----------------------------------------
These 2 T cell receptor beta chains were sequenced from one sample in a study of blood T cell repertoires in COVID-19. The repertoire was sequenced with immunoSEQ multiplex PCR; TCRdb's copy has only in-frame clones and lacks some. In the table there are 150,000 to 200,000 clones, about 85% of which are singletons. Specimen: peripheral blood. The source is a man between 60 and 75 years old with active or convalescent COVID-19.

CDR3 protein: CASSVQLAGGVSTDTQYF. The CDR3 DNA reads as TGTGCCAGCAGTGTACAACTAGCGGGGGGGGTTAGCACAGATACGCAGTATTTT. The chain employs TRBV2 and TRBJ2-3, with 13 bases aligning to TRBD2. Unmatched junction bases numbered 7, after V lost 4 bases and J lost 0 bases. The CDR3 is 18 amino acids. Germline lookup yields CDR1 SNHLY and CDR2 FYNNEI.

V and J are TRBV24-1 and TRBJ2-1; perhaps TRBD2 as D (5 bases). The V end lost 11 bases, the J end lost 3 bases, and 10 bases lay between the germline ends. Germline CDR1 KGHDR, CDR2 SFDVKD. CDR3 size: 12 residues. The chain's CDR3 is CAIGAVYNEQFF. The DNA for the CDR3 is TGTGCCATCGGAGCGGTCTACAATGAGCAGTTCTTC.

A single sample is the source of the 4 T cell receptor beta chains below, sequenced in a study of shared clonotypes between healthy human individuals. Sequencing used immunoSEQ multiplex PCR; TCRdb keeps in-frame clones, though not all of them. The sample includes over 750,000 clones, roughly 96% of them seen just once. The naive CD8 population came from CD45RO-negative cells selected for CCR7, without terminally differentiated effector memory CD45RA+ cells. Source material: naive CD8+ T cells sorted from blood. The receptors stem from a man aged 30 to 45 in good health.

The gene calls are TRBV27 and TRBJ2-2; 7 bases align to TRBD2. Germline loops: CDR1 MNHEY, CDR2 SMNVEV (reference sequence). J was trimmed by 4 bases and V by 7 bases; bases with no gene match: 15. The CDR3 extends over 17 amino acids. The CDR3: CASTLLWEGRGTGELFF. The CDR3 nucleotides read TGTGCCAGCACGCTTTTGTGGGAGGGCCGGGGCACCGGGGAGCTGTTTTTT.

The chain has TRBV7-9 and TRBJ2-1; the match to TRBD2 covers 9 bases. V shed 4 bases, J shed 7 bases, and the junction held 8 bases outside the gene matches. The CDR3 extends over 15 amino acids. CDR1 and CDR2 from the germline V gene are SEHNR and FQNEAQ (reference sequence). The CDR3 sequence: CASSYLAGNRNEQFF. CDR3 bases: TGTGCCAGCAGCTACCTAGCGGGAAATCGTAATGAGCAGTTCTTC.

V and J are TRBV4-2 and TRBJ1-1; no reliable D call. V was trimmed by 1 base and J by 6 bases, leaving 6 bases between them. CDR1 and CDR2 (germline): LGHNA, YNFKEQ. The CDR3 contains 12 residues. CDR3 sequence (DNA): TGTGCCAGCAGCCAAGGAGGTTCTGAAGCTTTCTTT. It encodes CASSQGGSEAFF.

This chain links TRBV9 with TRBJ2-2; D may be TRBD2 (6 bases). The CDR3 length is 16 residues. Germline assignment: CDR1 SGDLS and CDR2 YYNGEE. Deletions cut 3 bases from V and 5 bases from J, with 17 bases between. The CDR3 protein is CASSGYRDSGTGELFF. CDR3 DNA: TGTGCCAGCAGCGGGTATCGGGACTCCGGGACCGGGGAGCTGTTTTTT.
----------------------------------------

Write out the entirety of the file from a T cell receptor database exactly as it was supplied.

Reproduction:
These 2 T cell receptor beta chains were sequenced from one sample in a study of blood T cell repertoires in COVID-19. The repertoire was sequenced with immunoSEQ multiplex PCR; TCRdb's copy has only in-frame clones and lacks some. In the table there are 150,000 to 200,000 clones, about 85% of which are singletons. Specimen: peripheral blood. The source is a man between 60 and 75 years old with active or convalescent COVID-19.

CDR3 protein: CASSVQLAGGVSTDTQYF. The CDR3 DNA reads as TGTGCCAGCAGTGTACAACTAGCGGGGGGGGTTAGCACAGATACGCAGTATTTT. The chain employs TRBV2 and TRBJ2-3, with 13 bases aligning to TRBD2. Unmatched junction bases numbered 7, after V lost 4 bases and J lost 0 bases. The CDR3 is 18 amino acids. Germline lookup yields CDR1 SNHLY and CDR2 FYNNEI.

V and J are TRBV24-1 and TRBJ2-1; perhaps TRBD2 as D (5 bases). The V end lost 11 bases, the J end lost 3 bases, and 10 bases lay between the germline ends. Germline CDR1 KGHDR, CDR2 SFDVKD. CDR3 size: 12 residues. The chain's CDR3 is CAIGAVYNEQFF. The DNA for the CDR3 is TGTGCCATCGGAGCGGTCTACAATGAGCAGTTCTTC.

A single sample is the source of the 4 T cell receptor beta chains below, sequenced in a study of shared clonotypes between healthy human individuals. Sequencing used immunoSEQ multiplex PCR; TCRdb keeps in-frame clones, though not all of them. The sample includes over 750,000 clones, roughly 96% of them seen just once. The naive CD8 population came from CD45RO-negative cells selected for CCR7, without terminally differentiated effector memory CD45RA+ cells. Source material: naive CD8+ T cells sorted from blood. The receptors stem from a man aged 30 to 45 in good health.

The gene calls are TRBV27 and TRBJ2-2; 7 bases align to TRBD2. Germline loops: CDR1 MNHEY, CDR2 SMNVEV (reference sequence). J was trimmed by 4 bases and V by 7 bases; bases with no gene match: 15. The CDR3 extends over 17 amino acids. The CDR3: CASTLLWEGRGTGELFF. The CDR3 nucleotides read TGTGCCAGCACGCTTTTGTGGGAGGGCCGGGGCACCGGGGAGCTGTTTTTT.

The chain has TRBV7-9 and TRBJ2-1; the match to TRBD2 covers 9 bases. V shed 4 bases, J shed 7 bases, and the junction held 8 bases outside the gene matches. The CDR3 extends over 15 amino acids. CDR1 and CDR2 from the germline V gene are SEHNR and FQNEAQ (reference sequence). The CDR3 sequence: CASSYLAGNRNEQFF. CDR3 bases: TGTGCCAGCAGCTACCTAGCGGGAAATCGTAATGAGCAGTTCTTC.

V and J are TRBV4-2 and TRBJ1-1; no reliable D call. V was trimmed by 1 base and J by 6 bases, leaving 6 bases between them. CDR1 and CDR2 (germline): LGHNA, YNFKEQ. The CDR3 contains 12 residues. CDR3 sequence (DNA): TGTGCCAGCAGCCAAGGAGGTTCTGAAGCTTTCTTT. It encodes CASSQGGSEAFF.

This chain links TRBV9 with TRBJ2-2; D may be TRBD2 (6 bases). The CDR3 length is 16 residues. Germline assignment: CDR1 SGDLS and CDR2 YYNGEE. Deletions cut 3 bases from V and 5 bases from J, with 17 bases between. The CDR3 protein is CASSGYRDSGTGELFF. CDR3 DNA: TGTGCCAGCAGCGGGTATCGGGACTCCGGGACCGGGGAGCTGTTTTTT.